For the Sydney Theatre Company Ms Scacchi will co-star with well worn Aussie Actor Bryan Brown in David Williamson’s 1979 lively and honest romp, the romantic drama Travelling North
This landmark early Williamson play is ‘full of ‘nosy neighbours, sexagenarian raunch and family wrangles’. It is all about an ageing couple who decide to move from Melbourne to the far north of Queensland, which becomes a journey into ‘love, laughter and of tears’.
Casting Bryan Brown was a gut reaction said Upton – “I just bumped into him, and it was like ‘He’s ready! He’s the right age – and he’s perfect for the role’.
The protagonist Frank is a “sort of a curmudgeon – a very typically Australian man: assertive, brusque, gallows humour, a good bloke.” Upton said.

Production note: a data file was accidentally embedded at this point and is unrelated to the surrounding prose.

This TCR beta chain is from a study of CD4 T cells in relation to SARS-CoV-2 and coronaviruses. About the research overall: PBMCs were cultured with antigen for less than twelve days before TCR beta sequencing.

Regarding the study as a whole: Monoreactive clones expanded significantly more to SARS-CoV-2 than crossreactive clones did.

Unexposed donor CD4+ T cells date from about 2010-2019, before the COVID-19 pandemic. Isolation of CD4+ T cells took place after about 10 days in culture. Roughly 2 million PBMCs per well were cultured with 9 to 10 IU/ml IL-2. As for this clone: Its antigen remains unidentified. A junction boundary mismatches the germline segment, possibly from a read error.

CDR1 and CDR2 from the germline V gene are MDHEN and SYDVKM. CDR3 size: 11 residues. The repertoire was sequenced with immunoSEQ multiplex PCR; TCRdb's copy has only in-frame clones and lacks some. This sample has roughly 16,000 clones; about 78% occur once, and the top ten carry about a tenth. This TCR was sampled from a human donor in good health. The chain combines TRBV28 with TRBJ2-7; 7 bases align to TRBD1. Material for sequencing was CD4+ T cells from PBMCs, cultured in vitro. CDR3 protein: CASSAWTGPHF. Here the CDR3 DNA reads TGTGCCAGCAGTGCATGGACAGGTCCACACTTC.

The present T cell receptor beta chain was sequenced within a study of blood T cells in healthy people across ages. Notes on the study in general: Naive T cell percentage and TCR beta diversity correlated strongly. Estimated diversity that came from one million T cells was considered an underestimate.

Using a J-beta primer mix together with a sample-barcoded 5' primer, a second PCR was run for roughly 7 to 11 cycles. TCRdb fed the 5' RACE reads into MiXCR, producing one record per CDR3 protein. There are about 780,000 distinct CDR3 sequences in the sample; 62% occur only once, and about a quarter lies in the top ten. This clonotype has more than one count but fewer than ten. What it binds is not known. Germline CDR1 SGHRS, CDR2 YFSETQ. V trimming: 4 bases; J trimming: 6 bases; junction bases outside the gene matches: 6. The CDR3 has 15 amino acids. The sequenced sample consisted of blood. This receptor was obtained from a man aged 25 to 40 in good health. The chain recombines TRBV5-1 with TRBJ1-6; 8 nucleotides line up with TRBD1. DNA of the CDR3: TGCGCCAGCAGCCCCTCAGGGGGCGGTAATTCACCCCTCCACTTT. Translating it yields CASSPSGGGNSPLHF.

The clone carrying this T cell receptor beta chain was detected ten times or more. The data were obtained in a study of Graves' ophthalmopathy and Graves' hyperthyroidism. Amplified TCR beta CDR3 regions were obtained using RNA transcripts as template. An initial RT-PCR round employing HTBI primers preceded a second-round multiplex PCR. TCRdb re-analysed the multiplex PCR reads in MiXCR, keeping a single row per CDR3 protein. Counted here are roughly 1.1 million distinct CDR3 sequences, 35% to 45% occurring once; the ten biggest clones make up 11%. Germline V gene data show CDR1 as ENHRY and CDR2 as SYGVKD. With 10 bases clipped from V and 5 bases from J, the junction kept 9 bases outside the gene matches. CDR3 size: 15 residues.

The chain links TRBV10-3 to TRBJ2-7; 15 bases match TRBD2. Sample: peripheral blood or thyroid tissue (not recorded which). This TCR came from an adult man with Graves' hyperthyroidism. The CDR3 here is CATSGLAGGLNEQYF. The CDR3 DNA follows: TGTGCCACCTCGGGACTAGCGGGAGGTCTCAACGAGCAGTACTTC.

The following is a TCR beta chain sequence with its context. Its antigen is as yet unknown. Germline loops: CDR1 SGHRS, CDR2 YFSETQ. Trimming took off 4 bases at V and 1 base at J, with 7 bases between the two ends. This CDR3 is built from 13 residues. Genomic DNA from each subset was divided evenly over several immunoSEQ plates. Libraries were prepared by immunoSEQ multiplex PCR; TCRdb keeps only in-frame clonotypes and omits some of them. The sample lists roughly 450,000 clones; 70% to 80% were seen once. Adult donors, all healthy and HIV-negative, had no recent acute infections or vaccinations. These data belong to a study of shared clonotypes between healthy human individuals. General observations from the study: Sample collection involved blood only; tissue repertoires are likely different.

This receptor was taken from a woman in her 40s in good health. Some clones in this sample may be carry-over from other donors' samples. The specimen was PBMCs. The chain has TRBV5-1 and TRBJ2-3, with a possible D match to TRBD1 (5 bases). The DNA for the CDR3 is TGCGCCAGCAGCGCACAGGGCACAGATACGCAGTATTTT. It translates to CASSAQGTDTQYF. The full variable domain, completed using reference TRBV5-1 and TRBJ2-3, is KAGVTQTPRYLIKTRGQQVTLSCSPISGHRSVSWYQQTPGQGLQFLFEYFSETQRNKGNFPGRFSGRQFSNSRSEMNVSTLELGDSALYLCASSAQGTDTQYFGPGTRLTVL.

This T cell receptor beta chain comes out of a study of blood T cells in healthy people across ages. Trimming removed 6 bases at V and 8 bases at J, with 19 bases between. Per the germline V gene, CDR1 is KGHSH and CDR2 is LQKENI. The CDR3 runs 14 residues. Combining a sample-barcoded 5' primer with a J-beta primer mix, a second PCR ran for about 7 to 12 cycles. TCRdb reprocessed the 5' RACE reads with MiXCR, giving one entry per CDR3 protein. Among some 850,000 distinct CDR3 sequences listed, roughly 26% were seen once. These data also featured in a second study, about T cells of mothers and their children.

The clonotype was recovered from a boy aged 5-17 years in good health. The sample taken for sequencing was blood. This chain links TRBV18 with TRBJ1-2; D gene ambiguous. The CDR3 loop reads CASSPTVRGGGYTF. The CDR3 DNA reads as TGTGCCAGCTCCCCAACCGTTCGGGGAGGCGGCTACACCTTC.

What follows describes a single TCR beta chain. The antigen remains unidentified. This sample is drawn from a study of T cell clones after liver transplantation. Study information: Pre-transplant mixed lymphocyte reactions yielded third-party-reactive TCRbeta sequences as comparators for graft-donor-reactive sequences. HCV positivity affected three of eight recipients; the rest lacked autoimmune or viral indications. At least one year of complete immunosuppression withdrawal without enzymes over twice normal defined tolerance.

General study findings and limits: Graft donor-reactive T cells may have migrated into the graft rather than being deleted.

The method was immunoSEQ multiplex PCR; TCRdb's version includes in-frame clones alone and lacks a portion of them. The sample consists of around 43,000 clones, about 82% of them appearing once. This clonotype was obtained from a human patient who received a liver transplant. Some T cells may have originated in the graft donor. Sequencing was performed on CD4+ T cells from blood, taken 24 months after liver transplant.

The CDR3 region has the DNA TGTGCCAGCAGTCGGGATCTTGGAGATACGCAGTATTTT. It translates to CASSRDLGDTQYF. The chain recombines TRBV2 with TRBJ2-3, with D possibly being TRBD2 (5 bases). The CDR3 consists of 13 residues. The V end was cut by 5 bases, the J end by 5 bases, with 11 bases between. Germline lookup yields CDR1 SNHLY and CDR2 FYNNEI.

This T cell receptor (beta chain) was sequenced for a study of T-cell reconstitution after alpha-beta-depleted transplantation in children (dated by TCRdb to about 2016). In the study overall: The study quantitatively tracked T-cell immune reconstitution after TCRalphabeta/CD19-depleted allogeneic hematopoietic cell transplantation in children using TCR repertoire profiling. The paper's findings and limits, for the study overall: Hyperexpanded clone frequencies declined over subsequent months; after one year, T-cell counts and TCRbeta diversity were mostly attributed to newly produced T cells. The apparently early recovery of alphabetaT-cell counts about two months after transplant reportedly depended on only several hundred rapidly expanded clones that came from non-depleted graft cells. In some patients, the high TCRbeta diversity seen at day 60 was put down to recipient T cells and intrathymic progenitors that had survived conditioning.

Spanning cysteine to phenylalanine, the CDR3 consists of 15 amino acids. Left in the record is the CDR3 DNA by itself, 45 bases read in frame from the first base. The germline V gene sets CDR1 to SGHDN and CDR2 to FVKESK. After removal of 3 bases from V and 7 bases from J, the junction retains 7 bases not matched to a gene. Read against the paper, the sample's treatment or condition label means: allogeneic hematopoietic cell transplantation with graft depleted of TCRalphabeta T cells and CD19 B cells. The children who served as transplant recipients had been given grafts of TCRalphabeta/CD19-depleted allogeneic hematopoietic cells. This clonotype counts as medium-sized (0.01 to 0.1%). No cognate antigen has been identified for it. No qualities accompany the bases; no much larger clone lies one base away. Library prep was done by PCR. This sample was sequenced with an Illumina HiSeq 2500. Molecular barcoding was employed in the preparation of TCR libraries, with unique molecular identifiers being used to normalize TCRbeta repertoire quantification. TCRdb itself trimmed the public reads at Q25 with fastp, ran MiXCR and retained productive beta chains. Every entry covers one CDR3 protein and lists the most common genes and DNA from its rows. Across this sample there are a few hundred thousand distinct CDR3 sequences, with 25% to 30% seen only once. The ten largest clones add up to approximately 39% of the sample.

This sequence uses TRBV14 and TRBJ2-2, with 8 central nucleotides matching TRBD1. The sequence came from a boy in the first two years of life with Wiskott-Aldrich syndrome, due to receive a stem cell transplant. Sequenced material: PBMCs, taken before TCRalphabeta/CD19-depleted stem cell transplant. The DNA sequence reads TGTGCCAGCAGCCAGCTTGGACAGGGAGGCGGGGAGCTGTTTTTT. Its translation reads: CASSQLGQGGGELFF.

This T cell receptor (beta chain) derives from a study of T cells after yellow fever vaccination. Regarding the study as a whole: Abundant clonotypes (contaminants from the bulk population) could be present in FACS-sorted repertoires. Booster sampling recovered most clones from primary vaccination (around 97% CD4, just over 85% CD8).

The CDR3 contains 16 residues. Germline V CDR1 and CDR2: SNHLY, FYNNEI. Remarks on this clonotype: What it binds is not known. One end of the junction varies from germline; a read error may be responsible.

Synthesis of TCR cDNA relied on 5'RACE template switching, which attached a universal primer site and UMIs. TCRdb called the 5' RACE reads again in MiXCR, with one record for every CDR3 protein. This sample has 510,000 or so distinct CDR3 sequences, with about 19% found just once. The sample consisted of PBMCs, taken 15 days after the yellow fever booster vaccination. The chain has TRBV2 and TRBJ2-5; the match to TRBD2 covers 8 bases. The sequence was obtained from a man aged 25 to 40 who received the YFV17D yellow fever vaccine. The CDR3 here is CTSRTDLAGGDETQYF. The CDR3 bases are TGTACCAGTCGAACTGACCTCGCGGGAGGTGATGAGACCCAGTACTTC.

The Sydney Theatre Company’s production of Shakespeare’s Macbeth, says Upton of his planned year, ‘will be the icing on the cake’.
It stars Hugo Weaving, who has a huge following wherever he goes.
Upton will seat 300 or so members of the audience on the stage, with the actors out in the auditorium.
The proscenium theatre is an old-fashioned thing,” Upton notes.
It is a giant link to the past and comes from Greek theatre, the proscenium (Greek: prosk?nion) originally referred to a row of colonnades, supporting a raised acting platform (logeion), and afterwards to the entire acting area
Although still popular in the 20th century, especially for large auditoriums, it was supplemented by other types of theatres, which were designed for fuller communication between actor and audience such as an open stage or a theatre in the round.
Upton continues “…there’s a sort of courtly shape to the theatre, a sense of hierarchy – the masses versus the upper class. And then the empty seats almost give a sense of this graveyard, creepy – a sense of things coming out of the dark at you.”
…we will comment further as each of the companies 2014 programs proceed.
For the moment, the state of theatre in Australia is looking very robust and importantly, in very safe hands.
Carolyn McDowall, The Culture Concept Circle, 2013